Well, hell, stay tuned. If I do, you’ll hear about it here.


About aahabershaw

Writer, teacher, gaming enthusiast, and storyteller. I write stories, novels, and occasional rants.

Posted on July 22, 2013, in Critiques, Theories, and Random Thoughts and tagged , , , , , , , . Bookmark the permalink. 4 Comments.

  1. ‘Why’d your brain wind up so weird?’ Haha thank you for putting words to the true meaning behind all those raised eyebrows…

  2. It’s interesting to learn how others came to the doors of SF&F. Me, I just loved escapism, and not for any big reasons. I just liked those stories more. Horses and therefore unicorns, I think, were my gateway drug, as well as getting pulled into my brother’s D&D game when I was about 6. Also, for a while there, real life kinda sucked–I seemed to constantly have friends who moved away or switched schools, and since I was a “nerd”, there was the bullying angle to get away from as well.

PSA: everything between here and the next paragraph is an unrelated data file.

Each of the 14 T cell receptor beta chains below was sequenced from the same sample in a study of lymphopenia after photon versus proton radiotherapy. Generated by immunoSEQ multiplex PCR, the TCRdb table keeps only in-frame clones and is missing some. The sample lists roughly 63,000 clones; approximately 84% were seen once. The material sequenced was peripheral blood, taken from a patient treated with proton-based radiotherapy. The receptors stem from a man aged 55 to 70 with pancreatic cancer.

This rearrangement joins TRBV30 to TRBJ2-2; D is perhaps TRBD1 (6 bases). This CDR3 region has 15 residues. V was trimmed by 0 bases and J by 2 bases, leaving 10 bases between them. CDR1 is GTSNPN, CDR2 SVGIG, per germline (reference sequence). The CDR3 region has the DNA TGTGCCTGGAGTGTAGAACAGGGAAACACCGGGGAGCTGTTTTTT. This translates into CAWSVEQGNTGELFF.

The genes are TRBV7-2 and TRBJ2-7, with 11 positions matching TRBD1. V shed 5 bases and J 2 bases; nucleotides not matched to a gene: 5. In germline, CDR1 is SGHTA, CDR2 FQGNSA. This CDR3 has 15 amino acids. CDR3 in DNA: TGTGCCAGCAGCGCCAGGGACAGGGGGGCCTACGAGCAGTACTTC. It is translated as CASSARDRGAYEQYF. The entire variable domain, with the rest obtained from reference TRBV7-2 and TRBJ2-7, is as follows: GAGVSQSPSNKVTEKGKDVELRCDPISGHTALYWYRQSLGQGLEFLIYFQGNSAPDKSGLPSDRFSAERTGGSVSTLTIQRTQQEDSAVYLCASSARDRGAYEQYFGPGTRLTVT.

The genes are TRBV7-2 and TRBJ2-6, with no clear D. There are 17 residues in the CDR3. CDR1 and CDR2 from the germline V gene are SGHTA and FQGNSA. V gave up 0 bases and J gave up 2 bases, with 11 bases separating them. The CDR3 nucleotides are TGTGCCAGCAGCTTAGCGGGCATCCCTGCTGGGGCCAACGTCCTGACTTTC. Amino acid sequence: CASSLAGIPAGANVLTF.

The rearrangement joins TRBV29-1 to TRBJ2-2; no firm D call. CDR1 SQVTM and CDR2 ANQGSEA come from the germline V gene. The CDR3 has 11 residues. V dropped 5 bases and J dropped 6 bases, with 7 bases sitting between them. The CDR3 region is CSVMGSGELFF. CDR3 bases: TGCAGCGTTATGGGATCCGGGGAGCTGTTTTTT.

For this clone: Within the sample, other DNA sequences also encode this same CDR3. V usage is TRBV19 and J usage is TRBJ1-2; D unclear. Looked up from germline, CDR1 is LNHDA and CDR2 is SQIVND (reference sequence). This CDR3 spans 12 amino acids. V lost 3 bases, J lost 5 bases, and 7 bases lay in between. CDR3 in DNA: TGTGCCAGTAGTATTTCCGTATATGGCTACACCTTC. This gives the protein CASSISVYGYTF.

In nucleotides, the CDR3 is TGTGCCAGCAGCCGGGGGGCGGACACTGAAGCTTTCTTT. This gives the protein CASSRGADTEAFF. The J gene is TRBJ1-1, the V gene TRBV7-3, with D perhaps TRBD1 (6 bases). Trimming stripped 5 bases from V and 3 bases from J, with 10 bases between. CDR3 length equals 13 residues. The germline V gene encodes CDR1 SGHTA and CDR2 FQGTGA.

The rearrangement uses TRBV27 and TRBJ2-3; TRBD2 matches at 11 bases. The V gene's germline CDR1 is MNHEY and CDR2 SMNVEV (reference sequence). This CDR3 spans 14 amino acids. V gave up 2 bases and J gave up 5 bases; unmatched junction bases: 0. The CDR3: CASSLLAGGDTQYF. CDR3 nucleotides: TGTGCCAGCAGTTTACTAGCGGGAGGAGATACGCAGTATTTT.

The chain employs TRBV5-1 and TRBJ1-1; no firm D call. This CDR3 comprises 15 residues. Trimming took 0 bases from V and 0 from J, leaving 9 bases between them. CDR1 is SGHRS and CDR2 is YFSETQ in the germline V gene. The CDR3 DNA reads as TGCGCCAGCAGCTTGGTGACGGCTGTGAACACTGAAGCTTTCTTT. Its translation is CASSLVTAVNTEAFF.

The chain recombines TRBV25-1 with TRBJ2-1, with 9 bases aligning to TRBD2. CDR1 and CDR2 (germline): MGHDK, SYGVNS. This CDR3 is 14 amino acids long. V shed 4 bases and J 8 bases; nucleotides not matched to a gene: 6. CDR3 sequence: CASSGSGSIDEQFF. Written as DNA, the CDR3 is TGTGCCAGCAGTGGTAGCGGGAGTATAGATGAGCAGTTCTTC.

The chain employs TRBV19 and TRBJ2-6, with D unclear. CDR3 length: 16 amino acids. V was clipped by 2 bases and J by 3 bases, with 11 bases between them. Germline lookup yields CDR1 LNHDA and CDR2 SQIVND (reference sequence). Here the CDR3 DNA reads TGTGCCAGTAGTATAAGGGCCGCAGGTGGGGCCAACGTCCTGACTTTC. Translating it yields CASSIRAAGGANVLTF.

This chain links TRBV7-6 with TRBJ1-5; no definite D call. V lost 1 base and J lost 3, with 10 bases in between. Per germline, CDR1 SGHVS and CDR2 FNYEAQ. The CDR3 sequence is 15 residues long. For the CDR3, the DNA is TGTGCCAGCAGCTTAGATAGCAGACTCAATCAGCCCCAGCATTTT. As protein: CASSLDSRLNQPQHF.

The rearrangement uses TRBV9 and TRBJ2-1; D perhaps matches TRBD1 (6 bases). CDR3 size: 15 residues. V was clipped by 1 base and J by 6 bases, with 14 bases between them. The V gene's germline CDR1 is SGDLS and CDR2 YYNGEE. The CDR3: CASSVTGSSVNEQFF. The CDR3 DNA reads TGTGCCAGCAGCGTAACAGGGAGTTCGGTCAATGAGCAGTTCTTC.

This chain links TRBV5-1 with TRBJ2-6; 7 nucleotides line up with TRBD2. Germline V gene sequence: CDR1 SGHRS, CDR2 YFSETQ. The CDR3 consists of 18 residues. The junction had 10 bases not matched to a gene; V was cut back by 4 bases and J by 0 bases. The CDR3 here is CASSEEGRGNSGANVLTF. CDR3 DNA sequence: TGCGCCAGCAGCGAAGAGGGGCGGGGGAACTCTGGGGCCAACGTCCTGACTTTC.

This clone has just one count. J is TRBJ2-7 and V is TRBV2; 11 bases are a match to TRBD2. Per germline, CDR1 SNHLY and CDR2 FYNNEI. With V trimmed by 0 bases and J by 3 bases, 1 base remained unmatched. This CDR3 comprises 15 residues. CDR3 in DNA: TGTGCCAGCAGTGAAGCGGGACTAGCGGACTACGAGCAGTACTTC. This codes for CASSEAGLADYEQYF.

Also, I think a lot of people would argue with you on Mass Effect and whether it’s art/high art for a number of reasons. Having still not played through it, I can’t make those arguments myself though.

    • “Also, I think a lot of people would argue with you on Mass Effect and whether it’s art/high art for a number of reasons. Having still not played through it, I can’t make those arguments myself though.”

      I realize that. Those people I refer here:

      In short: Mass Effect is derivative and only exceptional in the sense that space opera is a genre that doesn’t market well outside of video games, and this is the best one done in a while.